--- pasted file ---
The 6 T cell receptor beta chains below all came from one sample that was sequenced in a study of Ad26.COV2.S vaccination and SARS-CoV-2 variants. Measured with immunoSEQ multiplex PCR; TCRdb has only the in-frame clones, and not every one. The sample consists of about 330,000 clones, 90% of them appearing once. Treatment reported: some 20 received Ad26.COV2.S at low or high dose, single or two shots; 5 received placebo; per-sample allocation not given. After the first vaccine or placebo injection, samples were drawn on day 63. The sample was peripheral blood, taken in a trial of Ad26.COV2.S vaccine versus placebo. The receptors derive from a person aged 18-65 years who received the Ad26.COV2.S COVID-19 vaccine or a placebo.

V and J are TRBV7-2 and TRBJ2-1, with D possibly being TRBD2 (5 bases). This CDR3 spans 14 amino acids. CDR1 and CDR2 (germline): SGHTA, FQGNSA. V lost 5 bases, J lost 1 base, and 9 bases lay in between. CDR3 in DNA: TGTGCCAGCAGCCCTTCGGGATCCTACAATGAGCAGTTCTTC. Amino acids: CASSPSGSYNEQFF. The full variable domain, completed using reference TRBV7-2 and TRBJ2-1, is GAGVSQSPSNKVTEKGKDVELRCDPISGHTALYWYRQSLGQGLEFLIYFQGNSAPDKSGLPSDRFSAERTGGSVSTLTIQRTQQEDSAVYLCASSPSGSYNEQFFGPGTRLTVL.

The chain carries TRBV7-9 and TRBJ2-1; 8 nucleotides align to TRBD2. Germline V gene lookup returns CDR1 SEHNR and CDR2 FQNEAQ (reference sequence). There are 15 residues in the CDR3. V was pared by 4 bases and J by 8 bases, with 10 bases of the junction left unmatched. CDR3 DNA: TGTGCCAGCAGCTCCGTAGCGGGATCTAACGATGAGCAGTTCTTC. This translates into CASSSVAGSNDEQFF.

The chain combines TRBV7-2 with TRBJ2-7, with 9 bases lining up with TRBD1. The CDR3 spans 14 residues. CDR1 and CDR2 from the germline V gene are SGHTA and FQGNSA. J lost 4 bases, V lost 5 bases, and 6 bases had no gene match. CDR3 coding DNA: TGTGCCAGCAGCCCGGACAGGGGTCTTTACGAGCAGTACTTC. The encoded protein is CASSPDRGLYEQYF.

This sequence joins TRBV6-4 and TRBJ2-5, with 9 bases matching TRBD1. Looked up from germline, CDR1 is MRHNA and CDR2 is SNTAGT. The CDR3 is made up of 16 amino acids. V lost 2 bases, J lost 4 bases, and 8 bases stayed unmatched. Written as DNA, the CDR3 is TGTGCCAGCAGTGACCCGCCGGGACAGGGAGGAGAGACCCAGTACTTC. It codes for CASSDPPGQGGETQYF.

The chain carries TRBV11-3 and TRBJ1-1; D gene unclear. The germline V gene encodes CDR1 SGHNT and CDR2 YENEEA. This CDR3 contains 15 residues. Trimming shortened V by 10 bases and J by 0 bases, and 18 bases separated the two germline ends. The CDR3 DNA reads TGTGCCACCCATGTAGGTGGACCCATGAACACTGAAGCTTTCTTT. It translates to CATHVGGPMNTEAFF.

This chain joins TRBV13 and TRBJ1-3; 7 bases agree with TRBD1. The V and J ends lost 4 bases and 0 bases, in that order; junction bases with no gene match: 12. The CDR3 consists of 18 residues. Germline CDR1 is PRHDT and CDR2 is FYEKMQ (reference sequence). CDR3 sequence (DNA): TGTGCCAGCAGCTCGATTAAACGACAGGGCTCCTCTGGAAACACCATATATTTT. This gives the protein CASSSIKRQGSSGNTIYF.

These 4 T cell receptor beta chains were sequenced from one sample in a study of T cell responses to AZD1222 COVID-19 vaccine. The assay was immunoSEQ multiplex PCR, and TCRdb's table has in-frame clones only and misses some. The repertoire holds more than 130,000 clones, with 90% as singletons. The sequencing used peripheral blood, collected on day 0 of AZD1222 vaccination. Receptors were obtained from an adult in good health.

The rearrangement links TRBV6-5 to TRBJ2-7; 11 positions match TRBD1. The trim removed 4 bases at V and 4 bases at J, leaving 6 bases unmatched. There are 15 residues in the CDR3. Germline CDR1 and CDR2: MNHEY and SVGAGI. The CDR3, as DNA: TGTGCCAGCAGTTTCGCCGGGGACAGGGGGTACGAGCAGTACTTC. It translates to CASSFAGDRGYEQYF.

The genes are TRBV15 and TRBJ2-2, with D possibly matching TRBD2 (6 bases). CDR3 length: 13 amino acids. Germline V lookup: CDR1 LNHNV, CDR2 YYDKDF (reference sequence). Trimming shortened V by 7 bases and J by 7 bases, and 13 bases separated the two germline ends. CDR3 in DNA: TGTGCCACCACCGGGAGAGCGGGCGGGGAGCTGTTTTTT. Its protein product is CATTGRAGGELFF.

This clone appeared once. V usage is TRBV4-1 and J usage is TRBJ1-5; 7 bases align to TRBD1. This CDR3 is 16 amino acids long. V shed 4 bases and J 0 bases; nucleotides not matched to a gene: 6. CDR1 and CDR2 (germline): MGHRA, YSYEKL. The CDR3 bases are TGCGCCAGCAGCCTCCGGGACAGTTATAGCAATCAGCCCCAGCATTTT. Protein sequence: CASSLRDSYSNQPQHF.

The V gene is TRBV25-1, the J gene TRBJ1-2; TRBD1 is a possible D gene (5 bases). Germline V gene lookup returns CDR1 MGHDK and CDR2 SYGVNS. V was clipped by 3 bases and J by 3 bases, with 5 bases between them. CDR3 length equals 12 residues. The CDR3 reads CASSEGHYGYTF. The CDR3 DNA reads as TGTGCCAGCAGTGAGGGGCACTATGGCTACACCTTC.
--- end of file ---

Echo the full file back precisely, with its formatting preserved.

The 6 T cell receptor beta chains below all came from one sample that was sequenced in a study of Ad26.COV2.S vaccination and SARS-CoV-2 variants. Measured with immunoSEQ multiplex PCR; TCRdb has only the in-frame clones, and not every one. The sample consists of about 330,000 clones, 90% of them appearing once. Treatment reported: some 20 received Ad26.COV2.S at low or high dose, single or two shots; 5 received placebo; per-sample allocation not given. After the first vaccine or placebo injection, samples were drawn on day 63. The sample was peripheral blood, taken in a trial of Ad26.COV2.S vaccine versus placebo. The receptors derive from a person aged 18-65 years who received the Ad26.COV2.S COVID-19 vaccine or a placebo.

V and J are TRBV7-2 and TRBJ2-1, with D possibly being TRBD2 (5 bases). This CDR3 spans 14 amino acids. CDR1 and CDR2 (germline): SGHTA, FQGNSA. V lost 5 bases, J lost 1 base, and 9 bases lay in between. CDR3 in DNA: TGTGCCAGCAGCCCTTCGGGATCCTACAATGAGCAGTTCTTC. Amino acids: CASSPSGSYNEQFF. The full variable domain, completed using reference TRBV7-2 and TRBJ2-1, is GAGVSQSPSNKVTEKGKDVELRCDPISGHTALYWYRQSLGQGLEFLIYFQGNSAPDKSGLPSDRFSAERTGGSVSTLTIQRTQQEDSAVYLCASSPSGSYNEQFFGPGTRLTVL.

The chain carries TRBV7-9 and TRBJ2-1; 8 nucleotides align to TRBD2. Germline V gene lookup returns CDR1 SEHNR and CDR2 FQNEAQ (reference sequence). There are 15 residues in the CDR3. V was pared by 4 bases and J by 8 bases, with 10 bases of the junction left unmatched. CDR3 DNA: TGTGCCAGCAGCTCCGTAGCGGGATCTAACGATGAGCAGTTCTTC. This translates into CASSSVAGSNDEQFF.

The chain combines TRBV7-2 with TRBJ2-7, with 9 bases lining up with TRBD1. The CDR3 spans 14 residues. CDR1 and CDR2 from the germline V gene are SGHTA and FQGNSA. J lost 4 bases, V lost 5 bases, and 6 bases had no gene match. CDR3 coding DNA: TGTGCCAGCAGCCCGGACAGGGGTCTTTACGAGCAGTACTTC. The encoded protein is CASSPDRGLYEQYF.

This sequence joins TRBV6-4 and TRBJ2-5, with 9 bases matching TRBD1. Looked up from germline, CDR1 is MRHNA and CDR2 is SNTAGT. The CDR3 is made up of 16 amino acids. V lost 2 bases, J lost 4 bases, and 8 bases stayed unmatched. Written as DNA, the CDR3 is TGTGCCAGCAGTGACCCGCCGGGACAGGGAGGAGAGACCCAGTACTTC. It codes for CASSDPPGQGGETQYF.

The chain carries TRBV11-3 and TRBJ1-1; D gene unclear. The germline V gene encodes CDR1 SGHNT and CDR2 YENEEA. This CDR3 contains 15 residues. Trimming shortened V by 10 bases and J by 0 bases, and 18 bases separated the two germline ends. The CDR3 DNA reads TGTGCCACCCATGTAGGTGGACCCATGAACACTGAAGCTTTCTTT. It translates to CATHVGGPMNTEAFF.

This chain joins TRBV13 and TRBJ1-3; 7 bases agree with TRBD1. The V and J ends lost 4 bases and 0 bases, in that order; junction bases with no gene match: 12. The CDR3 consists of 18 residues. Germline CDR1 is PRHDT and CDR2 is FYEKMQ (reference sequence). CDR3 sequence (DNA): TGTGCCAGCAGCTCGATTAAACGACAGGGCTCCTCTGGAAACACCATATATTTT. This gives the protein CASSSIKRQGSSGNTIYF.

These 4 T cell receptor beta chains were sequenced from one sample in a study of T cell responses to AZD1222 COVID-19 vaccine. The assay was immunoSEQ multiplex PCR, and TCRdb's table has in-frame clones only and misses some. The repertoire holds more than 130,000 clones, with 90% as singletons. The sequencing used peripheral blood, collected on day 0 of AZD1222 vaccination. Receptors were obtained from an adult in good health.

The rearrangement links TRBV6-5 to TRBJ2-7; 11 positions match TRBD1. The trim removed 4 bases at V and 4 bases at J, leaving 6 bases unmatched. There are 15 residues in the CDR3. Germline CDR1 and CDR2: MNHEY and SVGAGI. The CDR3, as DNA: TGTGCCAGCAGTTTCGCCGGGGACAGGGGGTACGAGCAGTACTTC. It translates to CASSFAGDRGYEQYF.

The genes are TRBV15 and TRBJ2-2, with D possibly matching TRBD2 (6 bases). CDR3 length: 13 amino acids. Germline V lookup: CDR1 LNHNV, CDR2 YYDKDF (reference sequence). Trimming shortened V by 7 bases and J by 7 bases, and 13 bases separated the two germline ends. CDR3 in DNA: TGTGCCACCACCGGGAGAGCGGGCGGGGAGCTGTTTTTT. Its protein product is CATTGRAGGELFF.

This clone appeared once. V usage is TRBV4-1 and J usage is TRBJ1-5; 7 bases align to TRBD1. This CDR3 is 16 amino acids long. V shed 4 bases and J 0 bases; nucleotides not matched to a gene: 6. CDR1 and CDR2 (germline): MGHRA, YSYEKL. The CDR3 bases are TGCGCCAGCAGCCTCCGGGACAGTTATAGCAATCAGCCCCAGCATTTT. Protein sequence: CASSLRDSYSNQPQHF.

The V gene is TRBV25-1, the J gene TRBJ1-2; TRBD1 is a possible D gene (5 bases). Germline V gene lookup returns CDR1 MGHDK and CDR2 SYGVNS. V was clipped by 3 bases and J by 3 bases, with 5 bases between them. CDR3 length equals 12 residues. The CDR3 reads CASSEGHYGYTF. The CDR3 DNA reads as TGTGCCAGCAGTGAGGGGCACTATGGCTACACCTTC.